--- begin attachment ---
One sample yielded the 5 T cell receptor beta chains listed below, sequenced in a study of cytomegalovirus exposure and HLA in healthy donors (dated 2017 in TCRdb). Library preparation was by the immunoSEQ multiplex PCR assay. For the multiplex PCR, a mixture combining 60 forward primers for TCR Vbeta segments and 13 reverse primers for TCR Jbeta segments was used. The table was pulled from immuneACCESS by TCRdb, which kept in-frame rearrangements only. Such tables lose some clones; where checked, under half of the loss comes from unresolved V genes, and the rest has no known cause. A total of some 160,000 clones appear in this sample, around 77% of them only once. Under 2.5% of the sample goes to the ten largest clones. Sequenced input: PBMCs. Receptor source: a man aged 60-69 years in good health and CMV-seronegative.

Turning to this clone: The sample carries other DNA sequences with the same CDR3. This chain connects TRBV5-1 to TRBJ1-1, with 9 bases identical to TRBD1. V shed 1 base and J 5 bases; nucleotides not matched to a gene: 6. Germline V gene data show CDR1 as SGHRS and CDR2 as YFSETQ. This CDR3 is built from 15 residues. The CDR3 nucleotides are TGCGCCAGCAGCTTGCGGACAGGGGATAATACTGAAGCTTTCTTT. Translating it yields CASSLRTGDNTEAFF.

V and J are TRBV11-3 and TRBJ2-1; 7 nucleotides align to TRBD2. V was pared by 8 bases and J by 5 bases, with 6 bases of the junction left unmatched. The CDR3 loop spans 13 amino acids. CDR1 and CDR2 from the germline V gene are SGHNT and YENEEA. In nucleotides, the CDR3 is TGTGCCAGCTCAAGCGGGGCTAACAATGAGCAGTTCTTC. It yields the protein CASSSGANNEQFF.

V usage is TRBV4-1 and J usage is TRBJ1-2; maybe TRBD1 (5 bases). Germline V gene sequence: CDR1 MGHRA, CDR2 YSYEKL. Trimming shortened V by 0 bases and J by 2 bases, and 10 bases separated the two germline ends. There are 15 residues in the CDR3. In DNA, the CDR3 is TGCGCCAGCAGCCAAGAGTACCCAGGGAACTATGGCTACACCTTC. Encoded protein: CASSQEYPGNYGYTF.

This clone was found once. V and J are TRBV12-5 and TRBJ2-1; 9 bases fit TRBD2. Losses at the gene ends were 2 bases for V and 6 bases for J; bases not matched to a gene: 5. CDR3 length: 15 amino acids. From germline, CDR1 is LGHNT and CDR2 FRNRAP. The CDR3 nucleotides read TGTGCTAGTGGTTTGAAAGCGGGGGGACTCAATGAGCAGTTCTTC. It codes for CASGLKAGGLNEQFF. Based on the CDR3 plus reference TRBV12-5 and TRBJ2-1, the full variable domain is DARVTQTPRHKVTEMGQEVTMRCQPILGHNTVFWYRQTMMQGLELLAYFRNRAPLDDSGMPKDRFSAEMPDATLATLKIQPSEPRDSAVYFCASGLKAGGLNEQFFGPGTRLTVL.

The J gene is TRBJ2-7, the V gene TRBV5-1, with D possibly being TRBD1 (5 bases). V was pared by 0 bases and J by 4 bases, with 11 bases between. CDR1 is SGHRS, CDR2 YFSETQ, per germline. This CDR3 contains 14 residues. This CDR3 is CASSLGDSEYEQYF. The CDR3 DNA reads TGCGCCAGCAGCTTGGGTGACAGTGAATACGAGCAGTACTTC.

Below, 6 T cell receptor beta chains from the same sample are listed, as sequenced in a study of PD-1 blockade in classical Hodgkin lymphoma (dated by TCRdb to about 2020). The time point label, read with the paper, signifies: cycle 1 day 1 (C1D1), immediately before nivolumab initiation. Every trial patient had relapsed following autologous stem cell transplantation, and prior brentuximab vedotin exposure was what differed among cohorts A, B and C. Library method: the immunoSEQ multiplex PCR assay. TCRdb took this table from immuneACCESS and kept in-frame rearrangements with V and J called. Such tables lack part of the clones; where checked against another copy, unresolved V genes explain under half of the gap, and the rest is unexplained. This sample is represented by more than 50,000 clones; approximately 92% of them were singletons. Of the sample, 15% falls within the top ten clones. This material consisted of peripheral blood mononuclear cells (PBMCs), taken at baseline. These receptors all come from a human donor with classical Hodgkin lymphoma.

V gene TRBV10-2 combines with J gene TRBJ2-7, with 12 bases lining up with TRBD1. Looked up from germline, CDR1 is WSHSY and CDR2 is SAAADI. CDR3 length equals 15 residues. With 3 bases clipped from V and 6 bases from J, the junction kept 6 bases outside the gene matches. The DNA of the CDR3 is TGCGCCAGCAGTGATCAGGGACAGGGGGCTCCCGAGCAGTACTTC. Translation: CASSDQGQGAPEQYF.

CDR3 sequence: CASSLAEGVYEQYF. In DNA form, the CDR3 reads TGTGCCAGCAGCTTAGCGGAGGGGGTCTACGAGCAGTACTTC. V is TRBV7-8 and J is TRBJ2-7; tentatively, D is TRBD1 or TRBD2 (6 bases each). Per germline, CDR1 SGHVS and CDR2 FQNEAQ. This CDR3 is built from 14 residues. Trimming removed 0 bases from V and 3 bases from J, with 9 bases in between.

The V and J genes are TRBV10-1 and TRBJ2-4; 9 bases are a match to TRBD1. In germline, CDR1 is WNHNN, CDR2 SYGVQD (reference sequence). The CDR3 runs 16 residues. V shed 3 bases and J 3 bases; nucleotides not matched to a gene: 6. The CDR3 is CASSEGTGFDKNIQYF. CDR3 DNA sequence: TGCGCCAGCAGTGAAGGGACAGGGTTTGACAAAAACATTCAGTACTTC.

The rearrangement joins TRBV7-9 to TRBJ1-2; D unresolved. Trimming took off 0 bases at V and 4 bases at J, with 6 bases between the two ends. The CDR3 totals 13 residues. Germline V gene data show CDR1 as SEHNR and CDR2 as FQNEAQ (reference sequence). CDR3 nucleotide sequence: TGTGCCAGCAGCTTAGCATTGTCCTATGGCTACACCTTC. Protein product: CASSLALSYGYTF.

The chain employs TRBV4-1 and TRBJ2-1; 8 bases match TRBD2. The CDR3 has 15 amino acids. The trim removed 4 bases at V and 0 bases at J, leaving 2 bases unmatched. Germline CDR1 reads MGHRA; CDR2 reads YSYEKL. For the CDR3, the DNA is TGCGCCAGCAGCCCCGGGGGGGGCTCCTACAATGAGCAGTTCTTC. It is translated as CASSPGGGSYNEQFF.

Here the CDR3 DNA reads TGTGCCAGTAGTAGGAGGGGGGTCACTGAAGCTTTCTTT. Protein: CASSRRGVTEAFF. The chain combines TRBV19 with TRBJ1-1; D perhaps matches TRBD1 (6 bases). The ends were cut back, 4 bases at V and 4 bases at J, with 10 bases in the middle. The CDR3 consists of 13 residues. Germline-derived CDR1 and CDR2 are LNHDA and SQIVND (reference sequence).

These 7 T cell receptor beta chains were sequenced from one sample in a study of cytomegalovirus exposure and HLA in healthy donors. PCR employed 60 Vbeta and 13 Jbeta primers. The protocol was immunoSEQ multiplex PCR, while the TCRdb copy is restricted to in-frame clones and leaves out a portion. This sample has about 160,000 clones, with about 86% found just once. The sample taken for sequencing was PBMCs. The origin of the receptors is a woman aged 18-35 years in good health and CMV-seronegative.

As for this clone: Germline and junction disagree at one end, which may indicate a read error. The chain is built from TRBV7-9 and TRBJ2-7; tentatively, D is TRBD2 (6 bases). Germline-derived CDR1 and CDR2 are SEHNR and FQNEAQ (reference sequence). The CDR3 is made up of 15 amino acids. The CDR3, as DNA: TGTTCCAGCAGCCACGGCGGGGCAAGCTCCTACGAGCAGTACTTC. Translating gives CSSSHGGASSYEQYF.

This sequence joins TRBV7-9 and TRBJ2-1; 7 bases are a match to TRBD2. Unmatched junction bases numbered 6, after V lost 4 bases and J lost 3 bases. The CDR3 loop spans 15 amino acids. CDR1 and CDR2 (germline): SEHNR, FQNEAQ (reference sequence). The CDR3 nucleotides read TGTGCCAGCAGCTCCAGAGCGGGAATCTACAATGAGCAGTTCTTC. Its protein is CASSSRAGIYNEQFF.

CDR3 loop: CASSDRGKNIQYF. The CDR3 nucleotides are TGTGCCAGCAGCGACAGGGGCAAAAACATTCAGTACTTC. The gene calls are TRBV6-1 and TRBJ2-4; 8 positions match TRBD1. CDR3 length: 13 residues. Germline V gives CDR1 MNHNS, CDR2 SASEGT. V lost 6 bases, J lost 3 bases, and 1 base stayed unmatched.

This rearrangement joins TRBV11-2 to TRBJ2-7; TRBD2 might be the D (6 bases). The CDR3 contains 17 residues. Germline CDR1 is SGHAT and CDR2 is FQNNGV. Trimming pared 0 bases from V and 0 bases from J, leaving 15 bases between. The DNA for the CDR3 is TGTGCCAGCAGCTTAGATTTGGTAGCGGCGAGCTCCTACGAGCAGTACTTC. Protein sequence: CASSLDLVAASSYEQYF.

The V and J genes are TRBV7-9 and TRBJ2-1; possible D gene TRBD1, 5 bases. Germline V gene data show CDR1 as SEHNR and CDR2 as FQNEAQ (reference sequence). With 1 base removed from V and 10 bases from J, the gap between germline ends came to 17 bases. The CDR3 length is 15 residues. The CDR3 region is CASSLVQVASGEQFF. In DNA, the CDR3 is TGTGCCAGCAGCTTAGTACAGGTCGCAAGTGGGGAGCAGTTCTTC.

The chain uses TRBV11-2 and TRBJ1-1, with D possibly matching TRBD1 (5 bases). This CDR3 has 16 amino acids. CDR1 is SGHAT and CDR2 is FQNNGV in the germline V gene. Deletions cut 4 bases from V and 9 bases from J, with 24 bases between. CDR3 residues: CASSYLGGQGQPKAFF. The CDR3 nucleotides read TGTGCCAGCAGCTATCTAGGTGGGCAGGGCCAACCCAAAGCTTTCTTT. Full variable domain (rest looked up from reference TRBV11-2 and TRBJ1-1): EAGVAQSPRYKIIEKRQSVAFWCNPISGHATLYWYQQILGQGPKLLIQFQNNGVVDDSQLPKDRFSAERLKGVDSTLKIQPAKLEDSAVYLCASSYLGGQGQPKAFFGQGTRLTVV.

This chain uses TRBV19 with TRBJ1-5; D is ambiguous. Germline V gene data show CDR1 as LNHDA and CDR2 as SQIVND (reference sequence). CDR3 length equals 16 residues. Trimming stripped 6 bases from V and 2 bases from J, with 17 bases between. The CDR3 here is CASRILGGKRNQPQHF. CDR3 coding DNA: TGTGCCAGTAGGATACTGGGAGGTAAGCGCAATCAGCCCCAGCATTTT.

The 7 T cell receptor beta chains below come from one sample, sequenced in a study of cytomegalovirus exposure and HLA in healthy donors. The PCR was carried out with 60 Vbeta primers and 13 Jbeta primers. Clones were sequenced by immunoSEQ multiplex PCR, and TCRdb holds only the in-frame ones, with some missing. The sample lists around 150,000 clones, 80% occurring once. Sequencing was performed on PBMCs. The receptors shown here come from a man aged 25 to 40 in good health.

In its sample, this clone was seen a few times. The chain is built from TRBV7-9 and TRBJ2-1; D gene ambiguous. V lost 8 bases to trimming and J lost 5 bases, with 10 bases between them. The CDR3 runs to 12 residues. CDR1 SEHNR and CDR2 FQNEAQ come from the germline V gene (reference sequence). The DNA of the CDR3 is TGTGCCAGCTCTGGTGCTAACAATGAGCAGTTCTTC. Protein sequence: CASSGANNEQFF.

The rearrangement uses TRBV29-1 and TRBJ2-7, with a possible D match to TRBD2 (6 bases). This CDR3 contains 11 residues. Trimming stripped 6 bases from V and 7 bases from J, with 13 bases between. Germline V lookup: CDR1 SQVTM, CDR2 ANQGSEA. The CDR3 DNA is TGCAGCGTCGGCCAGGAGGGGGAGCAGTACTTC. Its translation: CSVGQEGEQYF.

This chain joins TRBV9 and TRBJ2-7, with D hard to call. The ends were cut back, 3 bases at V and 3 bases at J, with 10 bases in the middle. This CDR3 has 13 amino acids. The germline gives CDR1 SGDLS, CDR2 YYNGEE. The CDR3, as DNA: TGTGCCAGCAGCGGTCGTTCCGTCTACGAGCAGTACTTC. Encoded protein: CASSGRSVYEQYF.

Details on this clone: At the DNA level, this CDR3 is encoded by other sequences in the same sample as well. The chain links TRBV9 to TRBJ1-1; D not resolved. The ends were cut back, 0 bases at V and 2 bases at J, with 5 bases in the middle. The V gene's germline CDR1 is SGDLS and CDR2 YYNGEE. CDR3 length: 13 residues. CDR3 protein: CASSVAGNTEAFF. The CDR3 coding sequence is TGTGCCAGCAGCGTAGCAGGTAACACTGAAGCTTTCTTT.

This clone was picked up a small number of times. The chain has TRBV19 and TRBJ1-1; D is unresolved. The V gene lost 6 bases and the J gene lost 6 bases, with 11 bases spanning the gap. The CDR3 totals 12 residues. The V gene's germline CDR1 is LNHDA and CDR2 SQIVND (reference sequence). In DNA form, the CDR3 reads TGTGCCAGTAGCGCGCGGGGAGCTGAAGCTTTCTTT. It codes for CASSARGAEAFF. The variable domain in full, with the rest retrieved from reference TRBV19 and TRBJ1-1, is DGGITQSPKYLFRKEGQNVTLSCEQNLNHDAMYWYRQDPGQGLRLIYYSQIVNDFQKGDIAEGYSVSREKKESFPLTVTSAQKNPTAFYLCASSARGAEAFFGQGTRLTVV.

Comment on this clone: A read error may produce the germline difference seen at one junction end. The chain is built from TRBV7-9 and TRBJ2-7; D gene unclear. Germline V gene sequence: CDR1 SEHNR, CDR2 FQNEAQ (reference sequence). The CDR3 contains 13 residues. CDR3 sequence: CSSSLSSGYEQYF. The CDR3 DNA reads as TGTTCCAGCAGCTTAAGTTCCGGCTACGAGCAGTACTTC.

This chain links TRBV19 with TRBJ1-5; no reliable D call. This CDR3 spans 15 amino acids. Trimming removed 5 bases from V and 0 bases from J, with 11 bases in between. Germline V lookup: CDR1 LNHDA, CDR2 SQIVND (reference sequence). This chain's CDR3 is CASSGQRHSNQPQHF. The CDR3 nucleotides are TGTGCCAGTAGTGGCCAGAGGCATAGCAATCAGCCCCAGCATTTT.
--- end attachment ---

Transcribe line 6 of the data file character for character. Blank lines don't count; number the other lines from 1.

The J gene is TRBJ2-7, the V gene TRBV5-1, with D possibly being TRBD1 (5 bases). V was pared by 0 bases and J by 4 bases, with 11 bases between. CDR1 is SGHRS, CDR2 YFSETQ, per germline. This CDR3 contains 14 residues. This CDR3 is CASSLGDSEYEQYF. The CDR3 DNA reads TGCGCCAGCAGCTTGGGTGACAGTGAATACGAGCAGTACTTC.